The CARES Act of 2020 included provisions to make it easier for taxpayers to donate to charities. Congress and the IRS have extended these temporary rules through tax year 2021. One key rule raises the deduction limit for charitable contributions, while another allows taxpayers to deduct certain donations even if they don’t itemize deductions on their tax returns.
Standard IRS rules limit the deduction that taxpayers who itemize deductions can claim for charitable donations to at most 60% of adjusted gross income (AGI). However, under the extended special rules, these taxpayers may elect to claim a deduction of up to 100% of their AGI for qualified monetary donations made during calendar year 2021.
Taxpayers who claim the standard deduction ordinarily cannot deduct any charitable donations on their tax returns. However, the special rules allow these taxpayers to claim a deduction of up to $300 (up to $600 for joint filers) for qualified monetary contributions made to charities in 2021. You may claim this deduction in addition to the standard deduction for your filing status.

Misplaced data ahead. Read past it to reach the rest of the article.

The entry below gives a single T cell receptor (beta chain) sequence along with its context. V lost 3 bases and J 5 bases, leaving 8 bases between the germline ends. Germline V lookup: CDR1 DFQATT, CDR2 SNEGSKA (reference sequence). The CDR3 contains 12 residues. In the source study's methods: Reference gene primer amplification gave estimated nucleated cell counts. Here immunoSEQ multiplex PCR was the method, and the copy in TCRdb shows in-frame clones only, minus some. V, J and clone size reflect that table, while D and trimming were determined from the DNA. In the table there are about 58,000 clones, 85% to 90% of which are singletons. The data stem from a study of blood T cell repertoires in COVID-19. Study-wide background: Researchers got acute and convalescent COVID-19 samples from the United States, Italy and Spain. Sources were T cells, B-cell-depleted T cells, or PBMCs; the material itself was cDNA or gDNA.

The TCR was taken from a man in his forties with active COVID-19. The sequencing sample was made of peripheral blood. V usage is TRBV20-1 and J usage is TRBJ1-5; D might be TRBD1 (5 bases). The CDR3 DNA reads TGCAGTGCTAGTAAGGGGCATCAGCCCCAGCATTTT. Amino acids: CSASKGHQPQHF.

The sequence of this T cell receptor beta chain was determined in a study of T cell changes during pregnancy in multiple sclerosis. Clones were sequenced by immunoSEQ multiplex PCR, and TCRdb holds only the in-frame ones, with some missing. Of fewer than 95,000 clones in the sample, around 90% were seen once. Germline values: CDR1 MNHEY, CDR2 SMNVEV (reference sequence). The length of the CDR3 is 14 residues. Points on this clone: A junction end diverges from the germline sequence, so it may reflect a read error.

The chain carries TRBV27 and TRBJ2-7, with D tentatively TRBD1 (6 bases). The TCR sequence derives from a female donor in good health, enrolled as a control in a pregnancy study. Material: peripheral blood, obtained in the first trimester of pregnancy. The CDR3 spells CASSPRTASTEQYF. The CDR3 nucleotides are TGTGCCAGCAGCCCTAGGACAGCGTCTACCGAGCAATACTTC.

Only monetary contributions qualify for these special tax benefits. Monetary contributions include donations to qualifying charities made by cash, check, digital payment or credit card, as well as by paying unreimbursed expenses while doing volunteer work. Donations of goods, property (including virtual currency) or labor do not qualify for these temporary deduction rules.
The extended special rules are set to expire at the end of 2021. A tax professional can help you plan your charitable giving for the rest of the year to take advantage of the available tax benefits. The IRS search tool for nonprofit organizations (link below) can help you find eligible charities that accept qualifying monetary contributions.
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